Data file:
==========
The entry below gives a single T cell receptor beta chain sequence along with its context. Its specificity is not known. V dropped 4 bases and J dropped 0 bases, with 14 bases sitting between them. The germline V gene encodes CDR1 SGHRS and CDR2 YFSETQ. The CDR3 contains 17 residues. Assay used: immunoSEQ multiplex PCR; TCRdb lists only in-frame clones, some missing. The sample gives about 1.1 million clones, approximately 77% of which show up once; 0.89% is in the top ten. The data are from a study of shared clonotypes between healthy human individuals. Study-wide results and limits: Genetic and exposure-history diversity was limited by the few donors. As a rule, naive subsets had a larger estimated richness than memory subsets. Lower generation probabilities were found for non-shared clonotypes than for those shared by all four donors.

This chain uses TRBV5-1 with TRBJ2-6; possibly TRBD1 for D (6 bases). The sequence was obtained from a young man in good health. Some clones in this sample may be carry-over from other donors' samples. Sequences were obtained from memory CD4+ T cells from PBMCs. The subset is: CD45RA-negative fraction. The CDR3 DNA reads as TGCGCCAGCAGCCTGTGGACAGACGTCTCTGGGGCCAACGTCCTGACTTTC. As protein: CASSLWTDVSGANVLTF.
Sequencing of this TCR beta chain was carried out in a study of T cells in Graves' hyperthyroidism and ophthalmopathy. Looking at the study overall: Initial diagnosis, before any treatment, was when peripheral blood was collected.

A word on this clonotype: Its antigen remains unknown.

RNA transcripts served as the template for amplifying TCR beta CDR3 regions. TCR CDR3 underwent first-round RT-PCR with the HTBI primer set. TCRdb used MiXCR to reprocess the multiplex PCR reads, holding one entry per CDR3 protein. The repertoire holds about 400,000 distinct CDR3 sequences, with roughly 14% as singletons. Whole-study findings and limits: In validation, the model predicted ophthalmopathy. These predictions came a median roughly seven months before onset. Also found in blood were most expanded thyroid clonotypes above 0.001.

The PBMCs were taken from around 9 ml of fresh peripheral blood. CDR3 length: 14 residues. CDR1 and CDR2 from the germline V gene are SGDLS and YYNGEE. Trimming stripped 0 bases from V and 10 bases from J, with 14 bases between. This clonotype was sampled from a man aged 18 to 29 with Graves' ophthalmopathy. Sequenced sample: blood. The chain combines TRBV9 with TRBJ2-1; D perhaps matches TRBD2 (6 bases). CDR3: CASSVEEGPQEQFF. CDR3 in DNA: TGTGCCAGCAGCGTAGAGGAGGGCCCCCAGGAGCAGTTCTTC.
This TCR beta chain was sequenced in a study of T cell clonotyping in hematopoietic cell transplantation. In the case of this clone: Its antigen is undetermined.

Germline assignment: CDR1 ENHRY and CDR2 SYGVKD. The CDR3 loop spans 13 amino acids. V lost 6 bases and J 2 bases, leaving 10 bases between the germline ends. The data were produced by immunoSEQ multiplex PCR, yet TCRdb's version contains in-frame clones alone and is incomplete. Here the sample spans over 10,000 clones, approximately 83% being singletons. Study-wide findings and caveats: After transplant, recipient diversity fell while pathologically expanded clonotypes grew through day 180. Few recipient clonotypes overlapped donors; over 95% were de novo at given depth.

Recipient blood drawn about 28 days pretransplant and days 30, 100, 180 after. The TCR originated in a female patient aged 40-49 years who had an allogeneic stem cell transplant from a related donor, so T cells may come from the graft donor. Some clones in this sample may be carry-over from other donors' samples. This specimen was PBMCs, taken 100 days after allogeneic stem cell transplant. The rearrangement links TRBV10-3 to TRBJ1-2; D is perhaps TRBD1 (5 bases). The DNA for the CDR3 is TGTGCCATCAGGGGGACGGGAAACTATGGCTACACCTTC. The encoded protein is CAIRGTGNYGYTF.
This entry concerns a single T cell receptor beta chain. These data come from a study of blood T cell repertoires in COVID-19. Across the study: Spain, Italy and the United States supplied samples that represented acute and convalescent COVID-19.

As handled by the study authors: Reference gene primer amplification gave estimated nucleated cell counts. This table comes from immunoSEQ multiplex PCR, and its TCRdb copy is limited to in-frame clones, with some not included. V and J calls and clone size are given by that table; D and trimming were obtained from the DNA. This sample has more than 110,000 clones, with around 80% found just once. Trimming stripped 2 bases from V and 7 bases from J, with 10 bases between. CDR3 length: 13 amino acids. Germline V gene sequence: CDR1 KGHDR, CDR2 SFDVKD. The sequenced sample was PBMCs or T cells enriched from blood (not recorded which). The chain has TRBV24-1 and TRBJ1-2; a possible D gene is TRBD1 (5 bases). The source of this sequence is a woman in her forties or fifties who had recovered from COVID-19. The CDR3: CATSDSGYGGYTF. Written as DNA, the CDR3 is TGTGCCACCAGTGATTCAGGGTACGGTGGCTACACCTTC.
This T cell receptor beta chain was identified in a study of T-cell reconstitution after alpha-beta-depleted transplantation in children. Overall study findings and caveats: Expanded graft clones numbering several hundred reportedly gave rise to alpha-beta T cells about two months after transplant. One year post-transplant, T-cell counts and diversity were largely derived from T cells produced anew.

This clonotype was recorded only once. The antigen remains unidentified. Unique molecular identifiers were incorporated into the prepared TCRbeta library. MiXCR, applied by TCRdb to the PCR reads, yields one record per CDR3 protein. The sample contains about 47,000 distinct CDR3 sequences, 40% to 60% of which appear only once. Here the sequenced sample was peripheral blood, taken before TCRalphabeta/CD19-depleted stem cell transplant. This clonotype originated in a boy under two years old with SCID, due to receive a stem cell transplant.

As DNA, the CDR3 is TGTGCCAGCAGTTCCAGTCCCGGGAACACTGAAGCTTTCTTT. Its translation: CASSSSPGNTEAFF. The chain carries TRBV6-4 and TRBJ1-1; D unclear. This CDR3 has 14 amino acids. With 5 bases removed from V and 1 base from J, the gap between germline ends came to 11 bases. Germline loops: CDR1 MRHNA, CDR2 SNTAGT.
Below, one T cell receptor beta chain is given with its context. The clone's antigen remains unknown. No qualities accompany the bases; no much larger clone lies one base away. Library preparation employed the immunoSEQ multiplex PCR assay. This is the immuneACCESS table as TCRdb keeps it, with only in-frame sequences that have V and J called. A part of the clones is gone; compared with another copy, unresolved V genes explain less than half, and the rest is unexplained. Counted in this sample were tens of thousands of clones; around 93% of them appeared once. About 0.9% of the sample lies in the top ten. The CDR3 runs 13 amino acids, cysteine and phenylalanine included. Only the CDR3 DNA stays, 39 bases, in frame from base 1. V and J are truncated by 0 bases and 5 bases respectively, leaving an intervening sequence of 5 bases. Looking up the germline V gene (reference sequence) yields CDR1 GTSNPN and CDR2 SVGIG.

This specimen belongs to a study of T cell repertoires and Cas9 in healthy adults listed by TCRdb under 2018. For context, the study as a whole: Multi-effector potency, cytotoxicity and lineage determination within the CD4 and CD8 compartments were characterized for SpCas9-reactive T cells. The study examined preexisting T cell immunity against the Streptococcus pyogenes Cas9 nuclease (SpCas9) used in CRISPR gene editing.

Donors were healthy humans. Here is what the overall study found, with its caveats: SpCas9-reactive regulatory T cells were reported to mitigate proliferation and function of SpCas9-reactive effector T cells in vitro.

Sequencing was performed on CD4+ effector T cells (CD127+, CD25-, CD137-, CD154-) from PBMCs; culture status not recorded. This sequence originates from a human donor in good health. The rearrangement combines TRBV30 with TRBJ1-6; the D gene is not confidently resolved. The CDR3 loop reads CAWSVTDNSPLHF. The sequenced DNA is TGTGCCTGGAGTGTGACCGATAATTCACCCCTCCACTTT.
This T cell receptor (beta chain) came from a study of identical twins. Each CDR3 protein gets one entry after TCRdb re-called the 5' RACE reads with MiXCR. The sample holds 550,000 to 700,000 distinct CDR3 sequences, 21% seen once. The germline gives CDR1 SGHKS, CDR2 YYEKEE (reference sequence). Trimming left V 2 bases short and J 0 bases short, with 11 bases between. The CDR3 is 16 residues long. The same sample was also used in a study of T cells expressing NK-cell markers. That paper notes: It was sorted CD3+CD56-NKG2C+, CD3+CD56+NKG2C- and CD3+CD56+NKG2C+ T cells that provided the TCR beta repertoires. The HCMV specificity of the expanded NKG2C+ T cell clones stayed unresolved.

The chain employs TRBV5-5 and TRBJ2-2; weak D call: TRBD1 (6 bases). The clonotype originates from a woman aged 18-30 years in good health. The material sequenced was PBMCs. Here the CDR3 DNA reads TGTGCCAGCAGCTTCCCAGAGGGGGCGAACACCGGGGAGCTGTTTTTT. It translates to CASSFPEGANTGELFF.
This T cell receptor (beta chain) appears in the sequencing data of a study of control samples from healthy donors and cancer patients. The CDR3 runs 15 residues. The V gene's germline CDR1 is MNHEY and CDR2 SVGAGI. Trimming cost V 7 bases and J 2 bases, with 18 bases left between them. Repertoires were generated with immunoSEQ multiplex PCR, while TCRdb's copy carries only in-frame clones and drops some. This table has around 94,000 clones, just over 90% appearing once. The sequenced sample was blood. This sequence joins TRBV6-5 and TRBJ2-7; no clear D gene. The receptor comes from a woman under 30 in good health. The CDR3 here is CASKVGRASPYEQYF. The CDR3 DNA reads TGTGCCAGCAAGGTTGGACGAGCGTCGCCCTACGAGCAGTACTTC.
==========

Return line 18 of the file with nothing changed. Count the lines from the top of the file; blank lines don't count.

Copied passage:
Sequencing was performed on CD4+ effector T cells (CD127+, CD25-, CD137-, CD154-) from PBMCs; culture status not recorded. This sequence originates from a human donor in good health. The rearrangement combines TRBV30 with TRBJ1-6; the D gene is not confidently resolved. The CDR3 loop reads CAWSVTDNSPLHF. The sequenced DNA is TGTGCCTGGAGTGTGACCGATAATTCACCCCTCCACTTT.